Indicia for the Canadian Exciting Comics 39

Indicia for the Canadian Exciting Comics 39

Now, to my knowledge, The War Exchange Conservation Act was not begun to be repealed until after the war was over. Victory over Europe (VE day) happened on May 8, 1945 and Victory over Japan (VJ day) on August 14, 1945. How does a Canadian company publish a wholesale reprint of an American comic with the War Exchange Conservation Act still in full effect. This is as much a mystery as the March, 1941 reprints of the four Fox titles 4 months after the War Exchanges Conservation Act was brought in by parliament and really at the same time Canada’s own comic books started to appear for the first time. What theories can we propose for the appearance of this book before the lifting of the War Exchange Conservation Act?

The second is a copy of Dime Comics No. 25 that I have just acquired with a cover by Clayton Dexter. You might remember a strange looking cover of The Funny Comics No. 7 that belonged to Manny Easson and hadn’t been processed through the impression of the colour yellow in my post from a couple of weeks ago. Well this copy of Dime 25 has missed out on the impression of the blue colour plate and therefor, again, is quite different from the other copy of Dime 25 I have.

"No blue" Dime 25 front

“No blue” Dime 25 front

Regular Dime 25

Regular Dime 25

I thought the white cover Funny Comics No. 7 might have been a one-off caused by the actions of Manny Easson himself, but now should we consider these variants as more common? On top of this, if I sent this book to CGC for slabbing would it be recognized as a variant, that is, would they have the expertise to recognize this as a variant unless I spelled it out for them and even then would they acknowledge it?

The normal untrimmed Joke 18 cover

The normal untrimmed Joke 18 cover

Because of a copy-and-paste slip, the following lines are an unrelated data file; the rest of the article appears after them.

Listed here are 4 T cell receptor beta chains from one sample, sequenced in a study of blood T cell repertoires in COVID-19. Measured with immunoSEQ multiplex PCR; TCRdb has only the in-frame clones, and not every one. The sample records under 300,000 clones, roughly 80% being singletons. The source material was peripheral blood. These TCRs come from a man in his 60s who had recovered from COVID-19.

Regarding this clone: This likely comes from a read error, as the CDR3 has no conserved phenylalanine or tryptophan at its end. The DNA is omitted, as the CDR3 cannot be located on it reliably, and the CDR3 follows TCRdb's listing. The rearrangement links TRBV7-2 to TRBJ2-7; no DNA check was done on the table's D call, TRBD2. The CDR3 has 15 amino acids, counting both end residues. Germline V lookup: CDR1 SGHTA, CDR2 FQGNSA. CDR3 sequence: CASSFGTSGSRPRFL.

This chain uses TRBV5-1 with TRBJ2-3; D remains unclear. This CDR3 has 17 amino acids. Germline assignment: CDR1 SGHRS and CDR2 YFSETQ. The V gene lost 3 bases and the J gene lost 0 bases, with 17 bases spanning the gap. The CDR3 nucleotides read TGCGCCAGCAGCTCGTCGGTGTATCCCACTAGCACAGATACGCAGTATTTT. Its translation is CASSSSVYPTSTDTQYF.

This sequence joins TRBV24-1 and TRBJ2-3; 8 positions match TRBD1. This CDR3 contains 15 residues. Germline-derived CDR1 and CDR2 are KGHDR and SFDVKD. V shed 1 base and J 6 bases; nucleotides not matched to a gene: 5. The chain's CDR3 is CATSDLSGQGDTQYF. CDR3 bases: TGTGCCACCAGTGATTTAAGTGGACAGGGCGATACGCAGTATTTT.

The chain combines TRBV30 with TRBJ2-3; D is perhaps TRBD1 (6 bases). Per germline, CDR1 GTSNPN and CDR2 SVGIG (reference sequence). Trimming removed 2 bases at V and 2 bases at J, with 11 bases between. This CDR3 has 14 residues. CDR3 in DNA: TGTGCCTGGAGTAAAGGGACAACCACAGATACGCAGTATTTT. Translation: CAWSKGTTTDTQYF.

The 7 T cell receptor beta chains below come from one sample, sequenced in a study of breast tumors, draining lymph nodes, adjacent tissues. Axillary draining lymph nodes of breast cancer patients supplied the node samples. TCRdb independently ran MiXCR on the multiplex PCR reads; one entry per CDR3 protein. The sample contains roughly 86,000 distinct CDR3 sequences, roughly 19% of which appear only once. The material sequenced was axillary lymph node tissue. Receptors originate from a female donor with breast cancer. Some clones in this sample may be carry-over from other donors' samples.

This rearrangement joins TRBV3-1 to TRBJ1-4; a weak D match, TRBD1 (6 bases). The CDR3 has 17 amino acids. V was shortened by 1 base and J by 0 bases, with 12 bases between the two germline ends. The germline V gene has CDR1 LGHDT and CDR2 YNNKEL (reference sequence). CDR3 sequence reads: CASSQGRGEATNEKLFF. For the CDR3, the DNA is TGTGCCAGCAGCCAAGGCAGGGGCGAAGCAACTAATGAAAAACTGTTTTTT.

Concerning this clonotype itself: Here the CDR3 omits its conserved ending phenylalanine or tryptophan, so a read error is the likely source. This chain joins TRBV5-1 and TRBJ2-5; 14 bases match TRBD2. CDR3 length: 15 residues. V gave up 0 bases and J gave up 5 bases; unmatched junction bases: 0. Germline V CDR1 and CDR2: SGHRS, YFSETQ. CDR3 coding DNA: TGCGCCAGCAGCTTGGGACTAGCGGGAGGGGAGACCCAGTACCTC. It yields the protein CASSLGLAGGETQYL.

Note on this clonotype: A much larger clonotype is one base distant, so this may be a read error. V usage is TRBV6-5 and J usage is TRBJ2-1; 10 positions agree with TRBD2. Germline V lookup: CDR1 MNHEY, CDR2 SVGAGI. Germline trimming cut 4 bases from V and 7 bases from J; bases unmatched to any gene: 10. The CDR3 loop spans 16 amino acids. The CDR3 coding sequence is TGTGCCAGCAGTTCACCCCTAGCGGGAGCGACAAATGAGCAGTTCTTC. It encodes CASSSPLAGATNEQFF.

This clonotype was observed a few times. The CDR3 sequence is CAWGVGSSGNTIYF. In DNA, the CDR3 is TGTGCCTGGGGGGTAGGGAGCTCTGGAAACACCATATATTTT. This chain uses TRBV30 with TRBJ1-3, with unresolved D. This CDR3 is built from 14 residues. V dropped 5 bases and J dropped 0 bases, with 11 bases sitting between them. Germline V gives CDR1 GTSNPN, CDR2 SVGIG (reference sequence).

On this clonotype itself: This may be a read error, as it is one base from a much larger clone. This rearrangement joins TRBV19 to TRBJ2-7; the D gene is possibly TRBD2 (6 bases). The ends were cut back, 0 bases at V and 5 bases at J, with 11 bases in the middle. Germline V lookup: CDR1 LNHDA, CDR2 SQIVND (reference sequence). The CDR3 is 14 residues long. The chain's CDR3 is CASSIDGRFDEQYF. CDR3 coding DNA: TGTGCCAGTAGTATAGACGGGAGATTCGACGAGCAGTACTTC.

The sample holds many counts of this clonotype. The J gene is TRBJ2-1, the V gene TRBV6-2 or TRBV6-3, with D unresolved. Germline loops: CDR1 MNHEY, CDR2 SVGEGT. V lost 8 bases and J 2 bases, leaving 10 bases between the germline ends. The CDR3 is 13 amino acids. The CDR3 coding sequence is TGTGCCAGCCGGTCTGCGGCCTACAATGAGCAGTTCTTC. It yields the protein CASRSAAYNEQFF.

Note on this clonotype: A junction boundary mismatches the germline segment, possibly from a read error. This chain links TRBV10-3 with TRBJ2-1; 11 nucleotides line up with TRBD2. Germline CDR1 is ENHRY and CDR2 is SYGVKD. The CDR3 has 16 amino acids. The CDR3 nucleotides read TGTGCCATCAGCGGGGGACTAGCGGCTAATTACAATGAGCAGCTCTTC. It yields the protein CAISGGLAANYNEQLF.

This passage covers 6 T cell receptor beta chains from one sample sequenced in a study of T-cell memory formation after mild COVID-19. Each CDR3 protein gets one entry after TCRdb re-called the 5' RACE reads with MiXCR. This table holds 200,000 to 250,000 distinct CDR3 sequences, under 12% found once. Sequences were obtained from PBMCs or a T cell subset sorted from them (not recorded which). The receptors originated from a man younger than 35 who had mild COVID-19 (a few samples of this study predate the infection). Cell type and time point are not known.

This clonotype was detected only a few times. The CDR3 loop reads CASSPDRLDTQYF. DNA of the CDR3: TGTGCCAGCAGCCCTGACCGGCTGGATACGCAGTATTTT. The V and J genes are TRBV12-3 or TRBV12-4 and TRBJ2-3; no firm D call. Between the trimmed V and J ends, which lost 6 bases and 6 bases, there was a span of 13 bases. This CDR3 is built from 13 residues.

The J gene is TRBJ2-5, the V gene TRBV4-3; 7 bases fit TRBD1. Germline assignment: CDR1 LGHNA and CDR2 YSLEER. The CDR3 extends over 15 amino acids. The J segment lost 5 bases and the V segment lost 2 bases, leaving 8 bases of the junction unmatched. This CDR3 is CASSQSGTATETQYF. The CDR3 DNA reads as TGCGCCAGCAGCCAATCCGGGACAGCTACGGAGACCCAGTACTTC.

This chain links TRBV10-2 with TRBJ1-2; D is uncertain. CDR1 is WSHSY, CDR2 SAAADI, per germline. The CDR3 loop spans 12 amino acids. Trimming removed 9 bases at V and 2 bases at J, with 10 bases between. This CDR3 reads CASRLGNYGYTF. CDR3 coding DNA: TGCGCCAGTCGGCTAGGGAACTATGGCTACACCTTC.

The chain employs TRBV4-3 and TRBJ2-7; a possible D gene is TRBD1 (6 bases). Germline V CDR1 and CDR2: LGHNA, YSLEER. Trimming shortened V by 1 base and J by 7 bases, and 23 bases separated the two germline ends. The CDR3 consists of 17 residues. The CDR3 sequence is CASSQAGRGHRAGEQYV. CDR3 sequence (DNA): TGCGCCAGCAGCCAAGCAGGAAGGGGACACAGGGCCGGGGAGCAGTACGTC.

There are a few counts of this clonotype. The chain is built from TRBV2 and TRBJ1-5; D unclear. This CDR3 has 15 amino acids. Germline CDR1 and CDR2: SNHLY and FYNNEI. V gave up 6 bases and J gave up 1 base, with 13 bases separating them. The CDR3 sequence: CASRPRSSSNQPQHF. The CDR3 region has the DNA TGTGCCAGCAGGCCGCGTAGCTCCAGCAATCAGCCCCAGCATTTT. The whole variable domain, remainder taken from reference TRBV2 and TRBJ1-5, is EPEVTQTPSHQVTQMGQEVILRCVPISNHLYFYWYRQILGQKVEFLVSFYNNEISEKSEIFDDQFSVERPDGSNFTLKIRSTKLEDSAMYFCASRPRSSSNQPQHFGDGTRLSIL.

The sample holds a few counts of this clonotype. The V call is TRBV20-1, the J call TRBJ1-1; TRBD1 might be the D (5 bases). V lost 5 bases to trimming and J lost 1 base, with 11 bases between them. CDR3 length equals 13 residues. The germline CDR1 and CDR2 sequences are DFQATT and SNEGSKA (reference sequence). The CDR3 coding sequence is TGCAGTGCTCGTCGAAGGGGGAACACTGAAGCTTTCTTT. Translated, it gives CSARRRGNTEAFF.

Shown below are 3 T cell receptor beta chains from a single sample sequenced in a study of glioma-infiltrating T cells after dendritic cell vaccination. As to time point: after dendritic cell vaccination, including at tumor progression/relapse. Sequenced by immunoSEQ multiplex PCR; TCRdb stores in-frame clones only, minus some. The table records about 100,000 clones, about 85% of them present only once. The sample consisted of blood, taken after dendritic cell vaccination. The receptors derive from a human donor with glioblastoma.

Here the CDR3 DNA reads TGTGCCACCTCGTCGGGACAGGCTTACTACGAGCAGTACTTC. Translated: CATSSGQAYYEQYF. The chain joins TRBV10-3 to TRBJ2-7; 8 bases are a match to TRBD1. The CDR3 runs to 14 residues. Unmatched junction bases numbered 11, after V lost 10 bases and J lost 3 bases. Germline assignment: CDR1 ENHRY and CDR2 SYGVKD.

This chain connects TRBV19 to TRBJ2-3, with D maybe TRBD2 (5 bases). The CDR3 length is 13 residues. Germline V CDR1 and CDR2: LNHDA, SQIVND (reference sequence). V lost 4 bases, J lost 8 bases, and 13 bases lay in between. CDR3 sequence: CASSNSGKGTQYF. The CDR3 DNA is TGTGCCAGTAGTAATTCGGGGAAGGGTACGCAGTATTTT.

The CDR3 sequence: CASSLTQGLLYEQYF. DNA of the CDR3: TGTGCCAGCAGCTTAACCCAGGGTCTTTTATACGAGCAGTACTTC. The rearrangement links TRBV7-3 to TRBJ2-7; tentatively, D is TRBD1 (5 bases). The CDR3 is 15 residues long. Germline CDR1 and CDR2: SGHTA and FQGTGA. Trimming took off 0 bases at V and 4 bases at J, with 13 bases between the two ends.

The last anomaly I hadn’t been aware of before involves two recently acquired copies of Joke Comics No. 18. This has a well-known Wing cover but the strange thing about them doesn’t involve the cover, at least not the front cover. The strange thing about these comics is that even though they are the same issue, their inside covers are different. Now I’ve previously found a discrepancy in inside covers in copies of The Funny Comics No. 19 where one had printed inside covers and one had blanks. The Joke 18s, however, involve two different printed inside covers.

One Joke 18 is trimmed and has tears along the spine which indicate that it is a copy that was one of five housed and glued together as the contents of an issue of Colossal Comics.

This copy has an inside front cover that advertises Collosal Comics and an inside back cover that has the big “V” ad for all seven Bell titles.

Trimmed Joke 18

Trimmed Joke 18

Trimmed Joke 18

Trimmed Joke 18

The other Joke 18 is just a regular, untrimmed copy and has a familiar ad for a buyback of old issues at the price of 50 cents each. It’s curious that Cy Bell and the boys only wanted these certain issues. The inside back cover for this copy of Joke 18 has an ad for Colossal Comics that is different from the trimmed issue just mentioned.

The untrimmed Joke 18

The untrimmed Joke 18

Untrimmed Joke 18

Untrimmed Joke 18

Is this just an indication of the fact that there might have been multiple printings of some of the Bell Features books or is there another possible explanation?

It’s Christmas Eve and I wish everybody the happiest of holidays and the best of luck in coming across those scarce and elusive WECA books in the coming year. Remember when you read comics, it’s Christmas every day.

Mel Crawford's cover for Four Color  Comics 666 (ominous number) slightly modded.

Mel Crawford’s cover for Four Color Comics 666 (ominous number) slightly modded